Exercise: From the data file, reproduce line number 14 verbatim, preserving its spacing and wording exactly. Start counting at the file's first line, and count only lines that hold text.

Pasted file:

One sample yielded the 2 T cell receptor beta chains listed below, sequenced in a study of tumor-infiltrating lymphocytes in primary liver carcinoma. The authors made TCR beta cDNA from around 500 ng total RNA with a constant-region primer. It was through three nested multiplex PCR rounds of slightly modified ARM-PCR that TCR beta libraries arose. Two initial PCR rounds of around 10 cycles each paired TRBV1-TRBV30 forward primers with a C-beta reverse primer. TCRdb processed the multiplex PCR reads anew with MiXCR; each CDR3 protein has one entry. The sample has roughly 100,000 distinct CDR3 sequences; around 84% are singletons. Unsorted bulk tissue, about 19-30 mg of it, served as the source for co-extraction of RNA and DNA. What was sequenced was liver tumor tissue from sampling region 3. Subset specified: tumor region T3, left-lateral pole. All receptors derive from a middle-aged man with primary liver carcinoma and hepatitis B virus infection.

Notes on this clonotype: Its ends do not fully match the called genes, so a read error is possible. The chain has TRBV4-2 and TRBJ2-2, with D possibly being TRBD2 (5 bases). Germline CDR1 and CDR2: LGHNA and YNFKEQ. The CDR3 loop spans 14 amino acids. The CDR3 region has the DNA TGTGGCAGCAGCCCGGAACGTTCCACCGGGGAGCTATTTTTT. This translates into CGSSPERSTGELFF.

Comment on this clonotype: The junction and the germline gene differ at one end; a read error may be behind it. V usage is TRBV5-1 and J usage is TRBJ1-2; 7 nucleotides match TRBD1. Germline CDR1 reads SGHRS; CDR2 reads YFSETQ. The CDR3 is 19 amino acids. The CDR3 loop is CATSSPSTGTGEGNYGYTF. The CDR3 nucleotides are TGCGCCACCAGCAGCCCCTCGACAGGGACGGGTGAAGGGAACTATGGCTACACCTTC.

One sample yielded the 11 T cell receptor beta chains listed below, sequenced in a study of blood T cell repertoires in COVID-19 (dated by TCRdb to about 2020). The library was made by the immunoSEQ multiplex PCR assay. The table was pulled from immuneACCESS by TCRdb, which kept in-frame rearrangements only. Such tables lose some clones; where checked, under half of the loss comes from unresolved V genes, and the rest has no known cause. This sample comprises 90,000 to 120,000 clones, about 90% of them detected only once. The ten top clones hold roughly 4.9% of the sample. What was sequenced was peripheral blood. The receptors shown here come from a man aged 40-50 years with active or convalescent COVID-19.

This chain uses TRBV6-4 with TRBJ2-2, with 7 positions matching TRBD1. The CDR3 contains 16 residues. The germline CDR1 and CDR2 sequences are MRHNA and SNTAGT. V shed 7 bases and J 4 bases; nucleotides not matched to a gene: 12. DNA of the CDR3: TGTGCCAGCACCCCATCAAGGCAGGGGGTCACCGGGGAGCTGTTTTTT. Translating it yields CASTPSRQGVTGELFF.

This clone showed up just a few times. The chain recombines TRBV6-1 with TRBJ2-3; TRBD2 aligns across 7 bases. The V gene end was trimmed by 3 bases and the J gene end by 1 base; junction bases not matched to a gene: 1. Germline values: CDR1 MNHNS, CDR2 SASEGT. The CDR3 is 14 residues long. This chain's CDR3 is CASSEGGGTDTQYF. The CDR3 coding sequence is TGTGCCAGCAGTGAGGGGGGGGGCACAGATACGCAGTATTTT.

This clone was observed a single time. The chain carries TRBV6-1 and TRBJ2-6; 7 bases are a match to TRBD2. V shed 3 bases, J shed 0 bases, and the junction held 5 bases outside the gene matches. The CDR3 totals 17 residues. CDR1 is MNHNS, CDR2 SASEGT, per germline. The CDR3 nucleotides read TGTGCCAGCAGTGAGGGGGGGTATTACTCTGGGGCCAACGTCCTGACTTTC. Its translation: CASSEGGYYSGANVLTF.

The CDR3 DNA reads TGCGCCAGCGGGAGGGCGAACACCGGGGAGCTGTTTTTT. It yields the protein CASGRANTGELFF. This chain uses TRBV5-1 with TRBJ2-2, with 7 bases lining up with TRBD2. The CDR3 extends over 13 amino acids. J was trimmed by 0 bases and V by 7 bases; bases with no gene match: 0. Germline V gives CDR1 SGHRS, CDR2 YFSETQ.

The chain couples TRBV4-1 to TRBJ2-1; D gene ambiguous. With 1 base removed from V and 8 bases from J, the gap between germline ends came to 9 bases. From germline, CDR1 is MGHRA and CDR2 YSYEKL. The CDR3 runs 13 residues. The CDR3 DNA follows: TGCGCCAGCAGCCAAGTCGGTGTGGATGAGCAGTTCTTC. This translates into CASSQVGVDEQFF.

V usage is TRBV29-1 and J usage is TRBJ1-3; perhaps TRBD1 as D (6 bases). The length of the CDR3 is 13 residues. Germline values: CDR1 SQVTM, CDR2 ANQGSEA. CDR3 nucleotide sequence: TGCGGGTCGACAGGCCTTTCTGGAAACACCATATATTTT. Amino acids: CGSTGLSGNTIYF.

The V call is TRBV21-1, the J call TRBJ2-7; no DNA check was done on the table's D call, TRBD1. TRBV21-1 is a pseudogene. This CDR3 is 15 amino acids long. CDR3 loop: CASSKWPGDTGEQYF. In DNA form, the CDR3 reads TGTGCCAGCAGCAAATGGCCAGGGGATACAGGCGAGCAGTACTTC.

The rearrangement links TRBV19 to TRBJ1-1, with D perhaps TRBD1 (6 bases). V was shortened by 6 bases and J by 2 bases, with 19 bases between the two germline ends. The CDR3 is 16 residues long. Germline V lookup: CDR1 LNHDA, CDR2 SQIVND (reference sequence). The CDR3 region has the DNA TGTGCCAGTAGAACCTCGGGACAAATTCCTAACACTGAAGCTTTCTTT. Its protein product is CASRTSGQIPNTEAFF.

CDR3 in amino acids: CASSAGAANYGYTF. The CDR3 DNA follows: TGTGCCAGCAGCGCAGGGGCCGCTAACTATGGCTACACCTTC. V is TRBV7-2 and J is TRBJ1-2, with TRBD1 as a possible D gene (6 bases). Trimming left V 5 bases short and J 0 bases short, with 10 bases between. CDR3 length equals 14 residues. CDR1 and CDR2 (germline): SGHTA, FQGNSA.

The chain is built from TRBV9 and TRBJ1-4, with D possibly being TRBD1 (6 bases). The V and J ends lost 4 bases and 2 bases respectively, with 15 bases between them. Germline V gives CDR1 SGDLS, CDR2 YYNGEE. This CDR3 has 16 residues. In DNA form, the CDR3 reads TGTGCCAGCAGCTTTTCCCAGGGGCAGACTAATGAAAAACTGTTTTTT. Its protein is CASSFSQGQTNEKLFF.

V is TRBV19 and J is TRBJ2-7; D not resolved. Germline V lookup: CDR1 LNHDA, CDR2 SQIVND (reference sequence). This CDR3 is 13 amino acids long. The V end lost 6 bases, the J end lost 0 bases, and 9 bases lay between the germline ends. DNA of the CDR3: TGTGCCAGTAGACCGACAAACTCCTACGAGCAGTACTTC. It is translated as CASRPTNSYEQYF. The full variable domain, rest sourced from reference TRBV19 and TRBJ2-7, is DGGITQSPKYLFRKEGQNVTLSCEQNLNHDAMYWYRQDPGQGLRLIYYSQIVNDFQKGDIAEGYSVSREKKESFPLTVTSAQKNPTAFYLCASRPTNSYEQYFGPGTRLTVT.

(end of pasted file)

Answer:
The chain is built from TRBV9 and TRBJ1-4, with D possibly being TRBD1 (6 bases). The V and J ends lost 4 bases and 2 bases respectively, with 15 bases between them. Germline V gives CDR1 SGDLS, CDR2 YYNGEE. This CDR3 has 16 residues. In DNA form, the CDR3 reads TGTGCCAGCAGCTTTTCCCAGGGGCAGACTAATGAAAAACTGTTTTTT. Its protein is CASSFSQGQTNEKLFF.